"That's not a five-acre lot," Dibbs said repeatedly.
"Look at that wall. Look at all these g-- d--- walls," he said.
He pulled into the entrance of Belle Meade, a subdivision with a horse in its logo. "There's no horses in there," he said.
In fact, Dibbs argued, there are no farms left in northwest Hillsborough. If there is a rural feel at all, it's because of the many lakes and lands owned by the government to protect an important wellfield area.
Dibbs, 59, divorced with a grown child, grew up in Hillsborough with his three siblings. He worked for his father making and selling wholesale construction materials.
In his 20s, he started his own businesses selling cultured marble, buying land he held and houses he fixed up and sold. He eventually got into development, though he says he is more of an investor. His best-known projects bear his name, including Dibbs Plaza at Gunn Highway and Linebaugh Avenue, and Dibbs Commercial Center, the strip mall on Dale Mabry Highway built atop the former wetland that he won permission to move in the 1990s.
During nearly four hours of conversation, Dibbs seemed both pensive and obsessive. Friends say both descriptions apply.
"I think he likes to question authority and is willing to take it all the way," said Todd Pressman, a public affairs consultant who has worked with him.
"I think Dibbs is a guy that wants to develop his land without, in his view, the obstruction of government in an unreasonable manner," said David Campo, a developer consultant who shares his views.
Barbara Aderhold chooses different words to describe Dibbs.
"A spoiled brat. The bully in the schoolyard," she called Dibbs."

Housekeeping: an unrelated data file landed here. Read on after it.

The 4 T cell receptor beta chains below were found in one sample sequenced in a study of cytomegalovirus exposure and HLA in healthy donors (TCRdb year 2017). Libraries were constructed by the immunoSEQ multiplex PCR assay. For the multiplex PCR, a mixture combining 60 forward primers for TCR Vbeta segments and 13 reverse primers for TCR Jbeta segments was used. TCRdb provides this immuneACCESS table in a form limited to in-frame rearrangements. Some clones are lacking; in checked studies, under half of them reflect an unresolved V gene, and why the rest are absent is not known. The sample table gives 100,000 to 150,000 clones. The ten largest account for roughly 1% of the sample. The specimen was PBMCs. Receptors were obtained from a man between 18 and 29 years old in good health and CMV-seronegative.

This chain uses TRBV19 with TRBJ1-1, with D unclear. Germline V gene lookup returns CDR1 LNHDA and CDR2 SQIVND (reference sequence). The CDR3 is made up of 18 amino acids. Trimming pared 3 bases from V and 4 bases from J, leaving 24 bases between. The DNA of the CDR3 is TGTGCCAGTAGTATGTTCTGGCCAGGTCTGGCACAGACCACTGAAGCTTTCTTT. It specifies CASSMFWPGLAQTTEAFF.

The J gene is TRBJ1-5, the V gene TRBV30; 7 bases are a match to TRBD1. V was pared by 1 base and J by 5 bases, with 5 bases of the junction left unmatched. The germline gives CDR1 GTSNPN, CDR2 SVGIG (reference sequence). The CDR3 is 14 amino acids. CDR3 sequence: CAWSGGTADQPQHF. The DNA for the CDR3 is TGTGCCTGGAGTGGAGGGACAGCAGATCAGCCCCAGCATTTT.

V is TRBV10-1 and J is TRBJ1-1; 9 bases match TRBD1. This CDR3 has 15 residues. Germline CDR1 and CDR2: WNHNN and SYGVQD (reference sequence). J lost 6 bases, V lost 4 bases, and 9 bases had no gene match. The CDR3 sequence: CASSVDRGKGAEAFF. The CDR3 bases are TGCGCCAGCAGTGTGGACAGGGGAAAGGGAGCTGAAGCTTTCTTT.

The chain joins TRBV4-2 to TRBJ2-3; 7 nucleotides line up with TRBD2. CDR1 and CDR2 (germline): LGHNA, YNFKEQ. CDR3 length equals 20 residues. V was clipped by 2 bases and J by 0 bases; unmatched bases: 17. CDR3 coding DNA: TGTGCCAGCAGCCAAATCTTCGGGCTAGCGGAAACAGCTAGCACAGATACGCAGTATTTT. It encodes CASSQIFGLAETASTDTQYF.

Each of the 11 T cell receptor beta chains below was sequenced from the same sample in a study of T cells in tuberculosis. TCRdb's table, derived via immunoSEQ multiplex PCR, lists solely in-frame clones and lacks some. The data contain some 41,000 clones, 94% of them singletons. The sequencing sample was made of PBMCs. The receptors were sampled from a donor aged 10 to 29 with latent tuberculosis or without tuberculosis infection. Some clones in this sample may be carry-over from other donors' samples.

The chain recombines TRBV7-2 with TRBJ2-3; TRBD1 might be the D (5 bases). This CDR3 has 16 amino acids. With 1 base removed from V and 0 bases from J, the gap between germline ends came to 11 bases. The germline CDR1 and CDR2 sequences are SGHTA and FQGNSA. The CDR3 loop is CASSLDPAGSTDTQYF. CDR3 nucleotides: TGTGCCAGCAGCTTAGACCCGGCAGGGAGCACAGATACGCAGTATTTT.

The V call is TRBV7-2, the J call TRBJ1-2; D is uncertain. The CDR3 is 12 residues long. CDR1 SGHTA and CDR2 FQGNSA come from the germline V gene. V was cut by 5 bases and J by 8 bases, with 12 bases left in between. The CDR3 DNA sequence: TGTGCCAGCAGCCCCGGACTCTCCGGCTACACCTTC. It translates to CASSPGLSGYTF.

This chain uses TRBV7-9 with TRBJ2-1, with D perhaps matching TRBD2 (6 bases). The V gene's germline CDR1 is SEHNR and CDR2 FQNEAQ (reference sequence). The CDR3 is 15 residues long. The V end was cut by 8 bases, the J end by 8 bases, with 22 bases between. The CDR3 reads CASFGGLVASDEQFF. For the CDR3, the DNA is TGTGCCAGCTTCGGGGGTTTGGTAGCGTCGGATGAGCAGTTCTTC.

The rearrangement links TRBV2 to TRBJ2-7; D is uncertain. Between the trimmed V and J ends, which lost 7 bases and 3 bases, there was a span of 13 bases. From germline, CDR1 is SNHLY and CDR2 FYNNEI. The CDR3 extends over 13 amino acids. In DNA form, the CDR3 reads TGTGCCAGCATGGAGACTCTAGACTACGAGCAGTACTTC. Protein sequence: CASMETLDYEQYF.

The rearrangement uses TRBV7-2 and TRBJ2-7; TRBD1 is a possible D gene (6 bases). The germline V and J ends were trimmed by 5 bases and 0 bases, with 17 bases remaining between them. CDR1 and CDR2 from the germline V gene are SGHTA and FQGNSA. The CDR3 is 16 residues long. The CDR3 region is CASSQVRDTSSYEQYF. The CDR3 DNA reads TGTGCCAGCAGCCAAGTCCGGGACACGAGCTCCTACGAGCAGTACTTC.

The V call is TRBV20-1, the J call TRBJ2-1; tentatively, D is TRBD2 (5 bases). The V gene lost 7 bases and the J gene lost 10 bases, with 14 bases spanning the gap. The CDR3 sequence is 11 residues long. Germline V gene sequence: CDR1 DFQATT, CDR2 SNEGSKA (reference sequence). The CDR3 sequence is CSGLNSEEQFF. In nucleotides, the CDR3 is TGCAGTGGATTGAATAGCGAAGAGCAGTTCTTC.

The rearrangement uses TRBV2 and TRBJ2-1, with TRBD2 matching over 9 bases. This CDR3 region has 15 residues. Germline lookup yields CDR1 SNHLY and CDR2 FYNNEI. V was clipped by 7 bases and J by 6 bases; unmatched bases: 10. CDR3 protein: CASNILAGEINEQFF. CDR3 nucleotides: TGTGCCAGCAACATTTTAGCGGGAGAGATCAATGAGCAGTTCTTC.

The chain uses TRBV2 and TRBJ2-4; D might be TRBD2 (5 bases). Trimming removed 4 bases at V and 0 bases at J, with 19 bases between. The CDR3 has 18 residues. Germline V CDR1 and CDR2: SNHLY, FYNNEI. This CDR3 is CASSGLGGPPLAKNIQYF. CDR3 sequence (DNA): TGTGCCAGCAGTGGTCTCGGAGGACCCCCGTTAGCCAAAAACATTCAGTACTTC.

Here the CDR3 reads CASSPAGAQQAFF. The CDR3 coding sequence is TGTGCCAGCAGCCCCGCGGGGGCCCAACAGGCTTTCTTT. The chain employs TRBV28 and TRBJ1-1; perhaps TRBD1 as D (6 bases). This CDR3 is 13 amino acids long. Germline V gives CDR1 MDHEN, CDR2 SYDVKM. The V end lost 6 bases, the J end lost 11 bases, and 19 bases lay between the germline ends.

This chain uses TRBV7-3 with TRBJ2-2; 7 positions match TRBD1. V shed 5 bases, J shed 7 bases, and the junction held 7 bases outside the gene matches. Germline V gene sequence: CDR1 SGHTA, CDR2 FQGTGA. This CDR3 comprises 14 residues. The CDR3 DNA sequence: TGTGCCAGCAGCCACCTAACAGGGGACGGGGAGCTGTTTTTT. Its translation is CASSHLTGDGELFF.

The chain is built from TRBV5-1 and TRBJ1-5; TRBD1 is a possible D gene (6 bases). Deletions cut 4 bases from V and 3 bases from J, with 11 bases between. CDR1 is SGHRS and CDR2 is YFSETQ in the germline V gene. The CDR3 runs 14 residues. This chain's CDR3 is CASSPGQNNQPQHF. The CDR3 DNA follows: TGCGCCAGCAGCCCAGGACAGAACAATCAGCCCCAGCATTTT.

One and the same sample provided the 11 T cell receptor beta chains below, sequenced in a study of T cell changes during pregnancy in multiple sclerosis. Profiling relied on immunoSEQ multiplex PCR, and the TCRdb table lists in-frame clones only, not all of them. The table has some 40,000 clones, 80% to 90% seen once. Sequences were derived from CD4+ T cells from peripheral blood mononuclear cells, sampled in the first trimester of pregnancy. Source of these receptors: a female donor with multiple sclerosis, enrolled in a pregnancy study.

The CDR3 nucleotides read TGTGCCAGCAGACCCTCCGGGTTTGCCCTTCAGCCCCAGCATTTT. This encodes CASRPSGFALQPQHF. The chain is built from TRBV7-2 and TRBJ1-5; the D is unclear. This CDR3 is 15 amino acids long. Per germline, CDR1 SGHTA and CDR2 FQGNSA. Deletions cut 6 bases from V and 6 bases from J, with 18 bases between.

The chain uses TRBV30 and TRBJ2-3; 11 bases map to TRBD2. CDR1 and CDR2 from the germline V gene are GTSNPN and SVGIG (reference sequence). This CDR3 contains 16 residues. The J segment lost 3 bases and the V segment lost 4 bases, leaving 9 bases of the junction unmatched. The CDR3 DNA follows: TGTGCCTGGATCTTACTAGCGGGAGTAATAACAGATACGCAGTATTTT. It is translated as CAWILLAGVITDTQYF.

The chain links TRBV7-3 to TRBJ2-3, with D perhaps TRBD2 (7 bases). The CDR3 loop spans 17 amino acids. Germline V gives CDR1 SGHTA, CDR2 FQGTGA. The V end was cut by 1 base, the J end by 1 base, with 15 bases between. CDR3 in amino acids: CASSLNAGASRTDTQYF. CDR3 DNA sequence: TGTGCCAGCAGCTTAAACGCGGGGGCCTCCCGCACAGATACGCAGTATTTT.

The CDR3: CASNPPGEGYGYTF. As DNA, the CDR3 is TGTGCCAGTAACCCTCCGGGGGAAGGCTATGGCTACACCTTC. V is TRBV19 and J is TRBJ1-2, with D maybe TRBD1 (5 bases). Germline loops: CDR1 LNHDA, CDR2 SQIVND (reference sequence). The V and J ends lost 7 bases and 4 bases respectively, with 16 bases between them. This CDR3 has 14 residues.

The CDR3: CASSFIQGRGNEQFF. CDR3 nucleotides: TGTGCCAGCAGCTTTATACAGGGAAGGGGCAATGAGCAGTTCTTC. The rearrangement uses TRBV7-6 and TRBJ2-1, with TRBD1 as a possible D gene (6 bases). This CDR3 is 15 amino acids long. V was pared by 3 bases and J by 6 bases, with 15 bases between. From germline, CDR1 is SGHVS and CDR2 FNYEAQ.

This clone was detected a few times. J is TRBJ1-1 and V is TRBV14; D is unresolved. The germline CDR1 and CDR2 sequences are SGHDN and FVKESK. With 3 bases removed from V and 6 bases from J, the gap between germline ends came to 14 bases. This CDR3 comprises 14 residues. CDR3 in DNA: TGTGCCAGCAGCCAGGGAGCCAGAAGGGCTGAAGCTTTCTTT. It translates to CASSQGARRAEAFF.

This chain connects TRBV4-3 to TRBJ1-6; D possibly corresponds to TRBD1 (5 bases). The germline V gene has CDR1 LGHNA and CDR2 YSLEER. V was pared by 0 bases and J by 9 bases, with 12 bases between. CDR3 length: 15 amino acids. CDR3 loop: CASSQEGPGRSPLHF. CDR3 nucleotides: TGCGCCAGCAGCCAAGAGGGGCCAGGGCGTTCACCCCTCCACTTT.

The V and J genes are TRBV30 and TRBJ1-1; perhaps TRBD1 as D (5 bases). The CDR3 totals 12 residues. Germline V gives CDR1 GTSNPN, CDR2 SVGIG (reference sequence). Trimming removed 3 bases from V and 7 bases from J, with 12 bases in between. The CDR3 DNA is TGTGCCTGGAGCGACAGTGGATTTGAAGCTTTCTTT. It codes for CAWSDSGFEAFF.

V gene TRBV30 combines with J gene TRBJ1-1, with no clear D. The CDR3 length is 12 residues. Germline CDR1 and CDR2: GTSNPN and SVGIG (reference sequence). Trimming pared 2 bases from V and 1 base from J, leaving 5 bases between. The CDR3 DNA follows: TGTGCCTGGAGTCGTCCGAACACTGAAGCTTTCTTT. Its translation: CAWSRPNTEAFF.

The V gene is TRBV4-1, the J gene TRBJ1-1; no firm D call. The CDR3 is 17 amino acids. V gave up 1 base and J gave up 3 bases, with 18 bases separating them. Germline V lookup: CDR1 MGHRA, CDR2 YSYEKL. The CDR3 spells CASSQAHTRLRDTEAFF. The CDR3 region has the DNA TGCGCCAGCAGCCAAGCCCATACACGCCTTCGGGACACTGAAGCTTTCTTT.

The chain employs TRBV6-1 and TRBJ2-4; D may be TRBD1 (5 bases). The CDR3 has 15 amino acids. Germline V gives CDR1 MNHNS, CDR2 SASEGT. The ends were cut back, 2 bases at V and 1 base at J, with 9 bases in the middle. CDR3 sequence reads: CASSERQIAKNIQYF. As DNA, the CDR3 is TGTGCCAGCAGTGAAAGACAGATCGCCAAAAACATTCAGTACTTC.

Tom and Barbara Aderhold are leaders in the Keystone Civic Association. Their home is up the street from Dibbs' other Keystone-Odessa property.
Dibbs not long ago planned a nine-hole, par-3 golf course for his roughly 22 acres, which county commissioners rejected. He recently won tentative approval to build 49 houses, due in part to zoning that predates the community plan.
The Aderholds offered their own community tour, showing off scores of horse stables and ranches ranging in size from a few acres to a few hundred.
"Ranch," said Tom Aderhold. "That's another word for farm."
They stopped by an alpaca farm and hydroponic herb growing operations, a skeet shoot range, bulls in fields, nurseries, scout camps and nonprofit centers where children and war veterans receive therapeutic treatment by interacting with horses.
Dibbs casts the Aderholds, Swain and his wife as "radical NIMBYs No. 1-4.
He noted that the Aderholds didn't buy their Keystone house until 1997, just three years before the community plan passed.
"They've got their piece and they don't want anyone else to have theirs," Dibbs said.
That's a bit rich, say the Aderholds and Swain, who has lived in the community for 23 years. For one detail stands out about Dibbs and his Keystone development ambitions: He bought both of his major land holdings there three and four years after the community plan was adopted.
He's crying foul because he was late to the land rush, they said.
"That's kind of the 900-pound elephant in the room," Swain said. "He bought cheap land. Now he's saying, 'I want the laws changed for me. You're all wrong. I'm right.' "
Dibbs said he was vaguely aware of the community plan when he bought his land. But he said he didn't realize how limiting and inflexible it would be when he tried to develop.
"No one really understood how restrictive they were," he said. "I thought I could just rezone the property."
Bill Varian can be reached at firstname.lastname@example.org or (813) 226-3387.